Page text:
The great thing I have found about having a teacher is that they will tell you the context and correct use of a word. I've lost count of the times where I've looked up a word on Thai2English or thailanguage.com, only to be told the word is a> descibed wrong on the site b> out of date or c> used in the wrong context.

 

I guess everyones different so you have to work out whats the best approach for you.

My understanding of women goes only as far as the pleasures.

-- Michael Caine (Alfie, 1966)

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In my opinion the best way to learn thai is to get a good small book with the essentials and basics of thai and everyday phrases and words. Read just a few pages over and over every day until it sticks in your head. You will soon start to hear the words and phrases when you are out on the town. Try speaking the words and phrases as much and as often as you can (find some friends or a thai girlfriend that does not speak english and then you are forced to practice). Before you know it you will be speaking basic thai.

 

Your whole experience will change and you will have more chances with the ladies and and easier time with taxi drivers etc.

 

Good luck

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just wanted to add that a good beginner drill is simply to count.

 

the low, rising, and falling tones are there for you until you hit until 100. then you will get a healthy dose of the high tone also.

 

maybe you have somewhere that you need to walk 3 minutes to everyday ? count but make sure you pronounce correctly. you will get to higher numbers pretty quick and eventually you should be able to count to 10 in thai quicker than you can count to 10 in english (english seven having two syllables).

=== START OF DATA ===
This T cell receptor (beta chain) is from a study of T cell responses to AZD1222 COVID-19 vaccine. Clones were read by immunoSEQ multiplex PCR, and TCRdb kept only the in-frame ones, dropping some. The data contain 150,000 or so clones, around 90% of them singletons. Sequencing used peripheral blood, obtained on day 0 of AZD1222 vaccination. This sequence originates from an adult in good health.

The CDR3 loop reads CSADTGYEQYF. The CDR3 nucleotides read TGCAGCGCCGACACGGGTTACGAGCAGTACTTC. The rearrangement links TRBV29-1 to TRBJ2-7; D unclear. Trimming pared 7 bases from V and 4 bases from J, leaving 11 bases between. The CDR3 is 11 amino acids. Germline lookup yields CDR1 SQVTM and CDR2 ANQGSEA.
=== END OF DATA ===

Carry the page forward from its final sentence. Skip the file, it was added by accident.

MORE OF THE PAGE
good useful first goal and it's easy to your measure progress.

 

just wanted to throw a count question out there. i hear "yip" fairly often in thailand. is this a short version of "yee sip" (20) ?

Edited by aitch
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just wanted to throw a count question out there. i hear "yip" fairly often in thailand. is this a short version of "yee sip" (20) ?

 

Exactly right

 

Yeep et, yeep sawng, yeep saamm etc (21, 22, 23)

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that confused me big time when i started learning, then i started using it to save time with using 2 syllables :Number1a:

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I highly recommend the book "Teach yourself Thai" by David Smythe to get a very good start.

 

It's well worth learning to read Thai script and this book makes it comparatively easy, as well as giving you good conversational skills.

 

You should definitely get the optional CD that goes with it - If you use it and also learn to read, your pronunciation will be much better than most BMs, which will be appreciated.

 

Although some TGs will tell you they prefer BMs who don't speak Thai, my experience of speaking a little Thai has always been positive with TGs.

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  • 2 weeks later...